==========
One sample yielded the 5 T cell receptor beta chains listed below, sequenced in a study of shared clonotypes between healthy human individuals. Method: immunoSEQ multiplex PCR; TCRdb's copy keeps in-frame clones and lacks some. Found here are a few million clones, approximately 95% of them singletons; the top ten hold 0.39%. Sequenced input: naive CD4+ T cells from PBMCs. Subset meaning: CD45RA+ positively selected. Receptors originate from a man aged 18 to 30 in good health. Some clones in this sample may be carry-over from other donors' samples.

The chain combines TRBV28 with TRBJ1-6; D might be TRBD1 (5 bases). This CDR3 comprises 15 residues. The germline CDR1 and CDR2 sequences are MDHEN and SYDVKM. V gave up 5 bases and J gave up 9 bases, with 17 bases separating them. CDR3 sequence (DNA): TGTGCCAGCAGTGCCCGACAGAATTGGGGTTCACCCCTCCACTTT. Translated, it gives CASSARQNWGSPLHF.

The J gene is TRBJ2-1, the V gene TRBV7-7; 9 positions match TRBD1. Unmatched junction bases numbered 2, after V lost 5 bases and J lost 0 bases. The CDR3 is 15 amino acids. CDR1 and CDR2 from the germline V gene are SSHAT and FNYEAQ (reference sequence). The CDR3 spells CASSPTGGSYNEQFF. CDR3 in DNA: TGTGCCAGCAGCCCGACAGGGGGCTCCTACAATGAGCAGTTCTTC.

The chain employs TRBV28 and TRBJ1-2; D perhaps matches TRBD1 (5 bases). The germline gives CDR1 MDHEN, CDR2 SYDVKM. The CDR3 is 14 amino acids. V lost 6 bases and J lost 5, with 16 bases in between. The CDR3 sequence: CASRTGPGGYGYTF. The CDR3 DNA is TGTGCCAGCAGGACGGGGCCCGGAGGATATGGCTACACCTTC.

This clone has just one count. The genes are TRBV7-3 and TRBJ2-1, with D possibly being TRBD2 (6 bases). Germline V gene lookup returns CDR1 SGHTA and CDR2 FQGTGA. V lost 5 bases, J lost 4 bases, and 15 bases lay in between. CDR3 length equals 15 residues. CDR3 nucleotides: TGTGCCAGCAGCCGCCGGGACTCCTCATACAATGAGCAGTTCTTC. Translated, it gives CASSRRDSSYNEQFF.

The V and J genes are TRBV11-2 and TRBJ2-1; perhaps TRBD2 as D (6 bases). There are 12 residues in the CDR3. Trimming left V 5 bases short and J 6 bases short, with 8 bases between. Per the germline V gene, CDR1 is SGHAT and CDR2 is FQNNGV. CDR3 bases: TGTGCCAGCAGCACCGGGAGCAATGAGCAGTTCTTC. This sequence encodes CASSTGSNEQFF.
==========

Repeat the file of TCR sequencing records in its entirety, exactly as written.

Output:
One sample yielded the 5 T cell receptor beta chains listed below, sequenced in a study of shared clonotypes between healthy human individuals. Method: immunoSEQ multiplex PCR; TCRdb's copy keeps in-frame clones and lacks some. Found here are a few million clones, approximately 95% of them singletons; the top ten hold 0.39%. Sequenced input: naive CD4+ T cells from PBMCs. Subset meaning: CD45RA+ positively selected. Receptors originate from a man aged 18 to 30 in good health. Some clones in this sample may be carry-over from other donors' samples.

The chain combines TRBV28 with TRBJ1-6; D might be TRBD1 (5 bases). This CDR3 comprises 15 residues. The germline CDR1 and CDR2 sequences are MDHEN and SYDVKM. V gave up 5 bases and J gave up 9 bases, with 17 bases separating them. CDR3 sequence (DNA): TGTGCCAGCAGTGCCCGACAGAATTGGGGTTCACCCCTCCACTTT. Translated, it gives CASSARQNWGSPLHF.

The J gene is TRBJ2-1, the V gene TRBV7-7; 9 positions match TRBD1. Unmatched junction bases numbered 2, after V lost 5 bases and J lost 0 bases. The CDR3 is 15 amino acids. CDR1 and CDR2 from the germline V gene are SSHAT and FNYEAQ (reference sequence). The CDR3 spells CASSPTGGSYNEQFF. CDR3 in DNA: TGTGCCAGCAGCCCGACAGGGGGCTCCTACAATGAGCAGTTCTTC.

The chain employs TRBV28 and TRBJ1-2; D perhaps matches TRBD1 (5 bases). The germline gives CDR1 MDHEN, CDR2 SYDVKM. The CDR3 is 14 amino acids. V lost 6 bases and J lost 5, with 16 bases in between. The CDR3 sequence: CASRTGPGGYGYTF. The CDR3 DNA is TGTGCCAGCAGGACGGGGCCCGGAGGATATGGCTACACCTTC.

This clone has just one count. The genes are TRBV7-3 and TRBJ2-1, with D possibly being TRBD2 (6 bases). Germline V gene lookup returns CDR1 SGHTA and CDR2 FQGTGA. V lost 5 bases, J lost 4 bases, and 15 bases lay in between. CDR3 length equals 15 residues. CDR3 nucleotides: TGTGCCAGCAGCCGCCGGGACTCCTCATACAATGAGCAGTTCTTC. Translated, it gives CASSRRDSSYNEQFF.

The V and J genes are TRBV11-2 and TRBJ2-1; perhaps TRBD2 as D (6 bases). There are 12 residues in the CDR3. Trimming left V 5 bases short and J 6 bases short, with 8 bases between. Per the germline V gene, CDR1 is SGHAT and CDR2 is FQNNGV. CDR3 bases: TGTGCCAGCAGCACCGGGAGCAATGAGCAGTTCTTC. This sequence encodes CASSTGSNEQFF.